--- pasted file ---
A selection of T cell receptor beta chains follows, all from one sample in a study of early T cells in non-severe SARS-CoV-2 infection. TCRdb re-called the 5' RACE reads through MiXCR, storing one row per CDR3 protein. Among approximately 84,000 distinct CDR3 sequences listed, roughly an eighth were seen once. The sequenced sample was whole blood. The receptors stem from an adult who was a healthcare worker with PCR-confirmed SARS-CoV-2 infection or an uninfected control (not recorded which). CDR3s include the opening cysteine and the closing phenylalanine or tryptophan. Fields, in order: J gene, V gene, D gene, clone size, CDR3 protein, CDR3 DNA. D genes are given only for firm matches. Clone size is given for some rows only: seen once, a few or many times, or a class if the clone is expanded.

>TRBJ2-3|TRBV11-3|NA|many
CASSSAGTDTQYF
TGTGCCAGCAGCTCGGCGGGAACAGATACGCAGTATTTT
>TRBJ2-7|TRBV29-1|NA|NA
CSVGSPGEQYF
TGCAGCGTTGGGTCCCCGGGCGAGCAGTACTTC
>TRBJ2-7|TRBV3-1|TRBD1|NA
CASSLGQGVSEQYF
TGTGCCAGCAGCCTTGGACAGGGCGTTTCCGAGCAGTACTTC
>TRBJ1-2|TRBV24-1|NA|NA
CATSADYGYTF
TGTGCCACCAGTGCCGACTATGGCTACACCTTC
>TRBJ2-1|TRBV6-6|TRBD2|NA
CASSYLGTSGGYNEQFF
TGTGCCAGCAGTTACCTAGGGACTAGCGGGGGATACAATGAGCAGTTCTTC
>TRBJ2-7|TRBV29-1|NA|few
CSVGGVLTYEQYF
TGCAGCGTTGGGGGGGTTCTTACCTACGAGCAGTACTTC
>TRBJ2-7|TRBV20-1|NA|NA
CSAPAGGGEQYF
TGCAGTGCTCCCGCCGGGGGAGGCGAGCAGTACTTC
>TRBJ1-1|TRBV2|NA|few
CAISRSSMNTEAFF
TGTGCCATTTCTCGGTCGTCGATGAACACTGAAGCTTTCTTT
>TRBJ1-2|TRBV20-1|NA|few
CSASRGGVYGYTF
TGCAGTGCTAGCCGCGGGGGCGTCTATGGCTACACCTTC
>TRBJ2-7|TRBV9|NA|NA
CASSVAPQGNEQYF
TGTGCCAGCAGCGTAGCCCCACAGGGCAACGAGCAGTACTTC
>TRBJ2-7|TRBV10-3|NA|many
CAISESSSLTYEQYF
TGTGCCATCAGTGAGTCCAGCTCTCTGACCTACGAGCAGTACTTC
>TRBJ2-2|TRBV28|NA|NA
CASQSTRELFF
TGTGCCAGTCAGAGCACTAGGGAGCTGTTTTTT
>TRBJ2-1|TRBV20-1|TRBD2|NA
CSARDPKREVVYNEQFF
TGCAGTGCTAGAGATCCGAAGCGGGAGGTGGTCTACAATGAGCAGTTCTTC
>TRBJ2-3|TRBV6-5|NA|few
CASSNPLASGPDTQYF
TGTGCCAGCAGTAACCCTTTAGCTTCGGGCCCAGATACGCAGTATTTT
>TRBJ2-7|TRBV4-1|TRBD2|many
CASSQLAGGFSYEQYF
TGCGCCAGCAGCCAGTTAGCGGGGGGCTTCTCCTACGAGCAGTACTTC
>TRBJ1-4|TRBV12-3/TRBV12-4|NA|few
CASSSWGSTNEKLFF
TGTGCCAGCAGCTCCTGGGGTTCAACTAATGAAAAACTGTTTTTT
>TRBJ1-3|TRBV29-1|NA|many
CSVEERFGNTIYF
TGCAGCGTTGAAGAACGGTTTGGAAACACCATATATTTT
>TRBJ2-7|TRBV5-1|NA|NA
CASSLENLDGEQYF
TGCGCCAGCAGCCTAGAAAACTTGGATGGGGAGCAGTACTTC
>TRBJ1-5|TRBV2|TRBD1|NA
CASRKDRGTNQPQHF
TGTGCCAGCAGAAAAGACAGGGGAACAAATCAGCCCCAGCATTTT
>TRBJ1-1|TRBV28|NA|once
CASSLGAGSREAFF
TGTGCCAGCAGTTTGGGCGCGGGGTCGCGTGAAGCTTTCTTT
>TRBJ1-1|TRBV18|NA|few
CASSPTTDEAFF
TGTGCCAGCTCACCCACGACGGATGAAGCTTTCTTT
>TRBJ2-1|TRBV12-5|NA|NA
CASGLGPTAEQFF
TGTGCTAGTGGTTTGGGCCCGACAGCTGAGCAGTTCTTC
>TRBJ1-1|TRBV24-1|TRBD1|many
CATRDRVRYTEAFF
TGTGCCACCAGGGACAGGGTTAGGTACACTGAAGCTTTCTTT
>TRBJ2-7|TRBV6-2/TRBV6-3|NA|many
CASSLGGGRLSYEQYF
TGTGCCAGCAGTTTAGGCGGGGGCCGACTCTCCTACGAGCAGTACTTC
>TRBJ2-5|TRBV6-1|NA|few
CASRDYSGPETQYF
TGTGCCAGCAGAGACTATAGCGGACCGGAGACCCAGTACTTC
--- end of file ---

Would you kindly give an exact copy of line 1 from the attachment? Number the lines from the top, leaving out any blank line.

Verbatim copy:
A selection of T cell receptor beta chains follows, all from one sample in a study of early T cells in non-severe SARS-CoV-2 infection. TCRdb re-called the 5' RACE reads through MiXCR, storing one row per CDR3 protein. Among approximately 84,000 distinct CDR3 sequences listed, roughly an eighth were seen once. The sequenced sample was whole blood. The receptors stem from an adult who was a healthcare worker with PCR-confirmed SARS-CoV-2 infection or an uninfected control (not recorded which). CDR3s include the opening cysteine and the closing phenylalanine or tryptophan. Fields, in order: J gene, V gene, D gene, clone size, CDR3 protein, CDR3 DNA. D genes are given only for firm matches. Clone size is given for some rows only: seen once, a few or many times, or a class if the clone is expanded.